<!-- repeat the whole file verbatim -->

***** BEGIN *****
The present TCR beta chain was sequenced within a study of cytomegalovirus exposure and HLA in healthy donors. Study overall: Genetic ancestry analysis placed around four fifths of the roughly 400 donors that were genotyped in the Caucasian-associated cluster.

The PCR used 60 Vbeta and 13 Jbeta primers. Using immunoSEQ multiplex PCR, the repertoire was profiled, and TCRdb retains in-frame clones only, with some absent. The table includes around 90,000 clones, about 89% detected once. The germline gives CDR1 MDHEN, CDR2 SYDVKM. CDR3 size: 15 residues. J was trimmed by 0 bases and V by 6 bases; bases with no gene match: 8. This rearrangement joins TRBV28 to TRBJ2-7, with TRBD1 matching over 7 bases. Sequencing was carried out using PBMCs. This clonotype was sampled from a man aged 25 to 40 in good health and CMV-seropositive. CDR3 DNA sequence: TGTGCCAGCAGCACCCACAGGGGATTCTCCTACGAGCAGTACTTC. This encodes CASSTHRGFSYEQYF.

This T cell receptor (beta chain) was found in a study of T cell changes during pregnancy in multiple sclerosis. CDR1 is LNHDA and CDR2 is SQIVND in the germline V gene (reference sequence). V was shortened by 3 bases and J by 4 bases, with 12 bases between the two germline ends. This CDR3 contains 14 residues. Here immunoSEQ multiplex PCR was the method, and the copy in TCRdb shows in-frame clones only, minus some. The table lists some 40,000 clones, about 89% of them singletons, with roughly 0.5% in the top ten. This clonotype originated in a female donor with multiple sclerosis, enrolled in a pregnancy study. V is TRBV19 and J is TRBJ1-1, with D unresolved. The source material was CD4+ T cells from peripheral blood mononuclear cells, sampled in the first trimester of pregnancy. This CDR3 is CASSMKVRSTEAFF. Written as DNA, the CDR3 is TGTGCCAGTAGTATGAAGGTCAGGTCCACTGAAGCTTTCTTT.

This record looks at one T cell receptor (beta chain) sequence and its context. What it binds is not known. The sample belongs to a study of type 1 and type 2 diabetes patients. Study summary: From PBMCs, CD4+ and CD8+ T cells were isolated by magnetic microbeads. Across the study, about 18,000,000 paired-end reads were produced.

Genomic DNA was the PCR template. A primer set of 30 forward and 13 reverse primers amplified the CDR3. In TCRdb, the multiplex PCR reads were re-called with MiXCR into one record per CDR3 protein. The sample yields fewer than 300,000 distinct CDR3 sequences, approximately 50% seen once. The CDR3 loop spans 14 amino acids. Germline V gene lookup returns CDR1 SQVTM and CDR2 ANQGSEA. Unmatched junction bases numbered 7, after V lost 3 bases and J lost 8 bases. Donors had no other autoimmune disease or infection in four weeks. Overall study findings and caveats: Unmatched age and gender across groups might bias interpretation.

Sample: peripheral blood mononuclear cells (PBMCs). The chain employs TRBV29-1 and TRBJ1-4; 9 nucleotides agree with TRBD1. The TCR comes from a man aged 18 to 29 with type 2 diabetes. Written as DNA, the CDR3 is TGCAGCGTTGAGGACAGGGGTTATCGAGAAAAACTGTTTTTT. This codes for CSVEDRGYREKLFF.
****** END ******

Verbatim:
The present TCR beta chain was sequenced within a study of cytomegalovirus exposure and HLA in healthy donors. Study overall: Genetic ancestry analysis placed around four fifths of the roughly 400 donors that were genotyped in the Caucasian-associated cluster.

The PCR used 60 Vbeta and 13 Jbeta primers. Using immunoSEQ multiplex PCR, the repertoire was profiled, and TCRdb retains in-frame clones only, with some absent. The table includes around 90,000 clones, about 89% detected once. The germline gives CDR1 MDHEN, CDR2 SYDVKM. CDR3 size: 15 residues. J was trimmed by 0 bases and V by 6 bases; bases with no gene match: 8. This rearrangement joins TRBV28 to TRBJ2-7, with TRBD1 matching over 7 bases. Sequencing was carried out using PBMCs. This clonotype was sampled from a man aged 25 to 40 in good health and CMV-seropositive. CDR3 DNA sequence: TGTGCCAGCAGCACCCACAGGGGATTCTCCTACGAGCAGTACTTC. This encodes CASSTHRGFSYEQYF.

This T cell receptor (beta chain) was found in a study of T cell changes during pregnancy in multiple sclerosis. CDR1 is LNHDA and CDR2 is SQIVND in the germline V gene (reference sequence). V was shortened by 3 bases and J by 4 bases, with 12 bases between the two germline ends. This CDR3 contains 14 residues. Here immunoSEQ multiplex PCR was the method, and the copy in TCRdb shows in-frame clones only, minus some. The table lists some 40,000 clones, about 89% of them singletons, with roughly 0.5% in the top ten. This clonotype originated in a female donor with multiple sclerosis, enrolled in a pregnancy study. V is TRBV19 and J is TRBJ1-1, with D unresolved. The source material was CD4+ T cells from peripheral blood mononuclear cells, sampled in the first trimester of pregnancy. This CDR3 is CASSMKVRSTEAFF. Written as DNA, the CDR3 is TGTGCCAGTAGTATGAAGGTCAGGTCCACTGAAGCTTTCTTT.

This record looks at one T cell receptor (beta chain) sequence and its context. What it binds is not known. The sample belongs to a study of type 1 and type 2 diabetes patients. Study summary: From PBMCs, CD4+ and CD8+ T cells were isolated by magnetic microbeads. Across the study, about 18,000,000 paired-end reads were produced.

Genomic DNA was the PCR template. A primer set of 30 forward and 13 reverse primers amplified the CDR3. In TCRdb, the multiplex PCR reads were re-called with MiXCR into one record per CDR3 protein. The sample yields fewer than 300,000 distinct CDR3 sequences, approximately 50% seen once. The CDR3 loop spans 14 amino acids. Germline V gene lookup returns CDR1 SQVTM and CDR2 ANQGSEA. Unmatched junction bases numbered 7, after V lost 3 bases and J lost 8 bases. Donors had no other autoimmune disease or infection in four weeks. Overall study findings and caveats: Unmatched age and gender across groups might bias interpretation.

Sample: peripheral blood mononuclear cells (PBMCs). The chain employs TRBV29-1 and TRBJ1-4; 9 nucleotides agree with TRBD1. The TCR comes from a man aged 18 to 29 with type 2 diabetes. Written as DNA, the CDR3 is TGCAGCGTTGAGGACAGGGGTTATCGAGAAAAACTGTTTTTT. This codes for CSVEDRGYREKLFF.